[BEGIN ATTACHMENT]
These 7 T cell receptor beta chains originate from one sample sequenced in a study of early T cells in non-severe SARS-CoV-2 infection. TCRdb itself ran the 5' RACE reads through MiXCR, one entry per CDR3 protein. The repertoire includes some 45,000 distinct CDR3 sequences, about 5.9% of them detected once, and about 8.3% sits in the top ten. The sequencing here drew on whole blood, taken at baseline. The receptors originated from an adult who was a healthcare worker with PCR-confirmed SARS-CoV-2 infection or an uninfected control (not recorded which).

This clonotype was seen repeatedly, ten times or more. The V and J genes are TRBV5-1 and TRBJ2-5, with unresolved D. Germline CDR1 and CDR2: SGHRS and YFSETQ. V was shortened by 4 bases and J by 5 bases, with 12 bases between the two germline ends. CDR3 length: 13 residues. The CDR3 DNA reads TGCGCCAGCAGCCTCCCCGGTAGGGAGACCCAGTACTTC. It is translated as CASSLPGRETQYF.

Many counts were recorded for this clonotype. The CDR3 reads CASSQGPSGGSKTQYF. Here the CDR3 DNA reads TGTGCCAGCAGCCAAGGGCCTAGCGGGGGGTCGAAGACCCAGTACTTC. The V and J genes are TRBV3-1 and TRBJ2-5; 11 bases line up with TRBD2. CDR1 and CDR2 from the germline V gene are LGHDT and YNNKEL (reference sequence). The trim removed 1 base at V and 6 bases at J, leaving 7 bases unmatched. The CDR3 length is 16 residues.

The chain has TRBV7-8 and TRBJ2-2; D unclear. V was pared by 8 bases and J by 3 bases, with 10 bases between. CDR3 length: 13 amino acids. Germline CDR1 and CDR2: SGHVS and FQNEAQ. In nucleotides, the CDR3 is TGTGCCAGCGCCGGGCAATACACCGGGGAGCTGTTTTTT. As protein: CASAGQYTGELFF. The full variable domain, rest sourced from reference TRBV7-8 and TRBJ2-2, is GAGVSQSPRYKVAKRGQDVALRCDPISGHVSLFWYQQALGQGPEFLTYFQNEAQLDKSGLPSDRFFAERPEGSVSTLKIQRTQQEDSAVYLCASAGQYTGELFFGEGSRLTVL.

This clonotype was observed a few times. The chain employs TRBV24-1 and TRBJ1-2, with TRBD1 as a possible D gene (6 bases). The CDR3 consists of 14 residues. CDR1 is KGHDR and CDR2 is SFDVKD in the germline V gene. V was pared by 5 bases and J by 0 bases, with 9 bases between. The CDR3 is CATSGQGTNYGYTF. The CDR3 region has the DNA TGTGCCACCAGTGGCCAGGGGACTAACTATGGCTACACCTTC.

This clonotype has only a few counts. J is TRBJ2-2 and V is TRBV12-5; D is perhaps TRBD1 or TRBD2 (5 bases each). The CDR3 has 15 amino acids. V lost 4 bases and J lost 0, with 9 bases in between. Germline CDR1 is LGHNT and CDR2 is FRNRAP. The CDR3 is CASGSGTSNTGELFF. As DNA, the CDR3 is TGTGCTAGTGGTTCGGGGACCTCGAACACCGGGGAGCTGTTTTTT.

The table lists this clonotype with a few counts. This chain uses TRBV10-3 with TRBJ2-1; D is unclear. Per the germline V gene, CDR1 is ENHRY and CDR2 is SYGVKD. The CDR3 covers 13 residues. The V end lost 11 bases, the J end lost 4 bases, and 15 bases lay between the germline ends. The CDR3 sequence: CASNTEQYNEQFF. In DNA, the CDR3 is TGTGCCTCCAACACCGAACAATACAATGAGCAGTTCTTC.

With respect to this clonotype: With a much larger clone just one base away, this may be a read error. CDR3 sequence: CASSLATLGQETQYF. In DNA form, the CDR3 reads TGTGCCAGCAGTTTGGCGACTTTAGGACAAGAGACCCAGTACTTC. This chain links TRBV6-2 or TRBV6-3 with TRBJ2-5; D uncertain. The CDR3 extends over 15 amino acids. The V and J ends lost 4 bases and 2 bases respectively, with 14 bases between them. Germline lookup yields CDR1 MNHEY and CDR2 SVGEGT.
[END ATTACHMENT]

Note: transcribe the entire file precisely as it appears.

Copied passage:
These 7 T cell receptor beta chains originate from one sample sequenced in a study of early T cells in non-severe SARS-CoV-2 infection. TCRdb itself ran the 5' RACE reads through MiXCR, one entry per CDR3 protein. The repertoire includes some 45,000 distinct CDR3 sequences, about 5.9% of them detected once, and about 8.3% sits in the top ten. The sequencing here drew on whole blood, taken at baseline. The receptors originated from an adult who was a healthcare worker with PCR-confirmed SARS-CoV-2 infection or an uninfected control (not recorded which).

This clonotype was seen repeatedly, ten times or more. The V and J genes are TRBV5-1 and TRBJ2-5, with unresolved D. Germline CDR1 and CDR2: SGHRS and YFSETQ. V was shortened by 4 bases and J by 5 bases, with 12 bases between the two germline ends. CDR3 length: 13 residues. The CDR3 DNA reads TGCGCCAGCAGCCTCCCCGGTAGGGAGACCCAGTACTTC. It is translated as CASSLPGRETQYF.

Many counts were recorded for this clonotype. The CDR3 reads CASSQGPSGGSKTQYF. Here the CDR3 DNA reads TGTGCCAGCAGCCAAGGGCCTAGCGGGGGGTCGAAGACCCAGTACTTC. The V and J genes are TRBV3-1 and TRBJ2-5; 11 bases line up with TRBD2. CDR1 and CDR2 from the germline V gene are LGHDT and YNNKEL (reference sequence). The trim removed 1 base at V and 6 bases at J, leaving 7 bases unmatched. The CDR3 length is 16 residues.

The chain has TRBV7-8 and TRBJ2-2; D unclear. V was pared by 8 bases and J by 3 bases, with 10 bases between. CDR3 length: 13 amino acids. Germline CDR1 and CDR2: SGHVS and FQNEAQ. In nucleotides, the CDR3 is TGTGCCAGCGCCGGGCAATACACCGGGGAGCTGTTTTTT. As protein: CASAGQYTGELFF. The full variable domain, rest sourced from reference TRBV7-8 and TRBJ2-2, is GAGVSQSPRYKVAKRGQDVALRCDPISGHVSLFWYQQALGQGPEFLTYFQNEAQLDKSGLPSDRFFAERPEGSVSTLKIQRTQQEDSAVYLCASAGQYTGELFFGEGSRLTVL.

This clonotype was observed a few times. The chain employs TRBV24-1 and TRBJ1-2, with TRBD1 as a possible D gene (6 bases). The CDR3 consists of 14 residues. CDR1 is KGHDR and CDR2 is SFDVKD in the germline V gene. V was pared by 5 bases and J by 0 bases, with 9 bases between. The CDR3 is CATSGQGTNYGYTF. The CDR3 region has the DNA TGTGCCACCAGTGGCCAGGGGACTAACTATGGCTACACCTTC.

This clonotype has only a few counts. J is TRBJ2-2 and V is TRBV12-5; D is perhaps TRBD1 or TRBD2 (5 bases each). The CDR3 has 15 amino acids. V lost 4 bases and J lost 0, with 9 bases in between. Germline CDR1 is LGHNT and CDR2 is FRNRAP. The CDR3 is CASGSGTSNTGELFF. As DNA, the CDR3 is TGTGCTAGTGGTTCGGGGACCTCGAACACCGGGGAGCTGTTTTTT.

The table lists this clonotype with a few counts. This chain uses TRBV10-3 with TRBJ2-1; D is unclear. Per the germline V gene, CDR1 is ENHRY and CDR2 is SYGVKD. The CDR3 covers 13 residues. The V end lost 11 bases, the J end lost 4 bases, and 15 bases lay between the germline ends. The CDR3 sequence: CASNTEQYNEQFF. In DNA, the CDR3 is TGTGCCTCCAACACCGAACAATACAATGAGCAGTTCTTC.

With respect to this clonotype: With a much larger clone just one base away, this may be a read error. CDR3 sequence: CASSLATLGQETQYF. In DNA form, the CDR3 reads TGTGCCAGCAGTTTGGCGACTTTAGGACAAGAGACCCAGTACTTC. This chain links TRBV6-2 or TRBV6-3 with TRBJ2-5; D uncertain. The CDR3 extends over 15 amino acids. The V and J ends lost 4 bases and 2 bases respectively, with 14 bases between them. Germline lookup yields CDR1 MNHEY and CDR2 SVGEGT.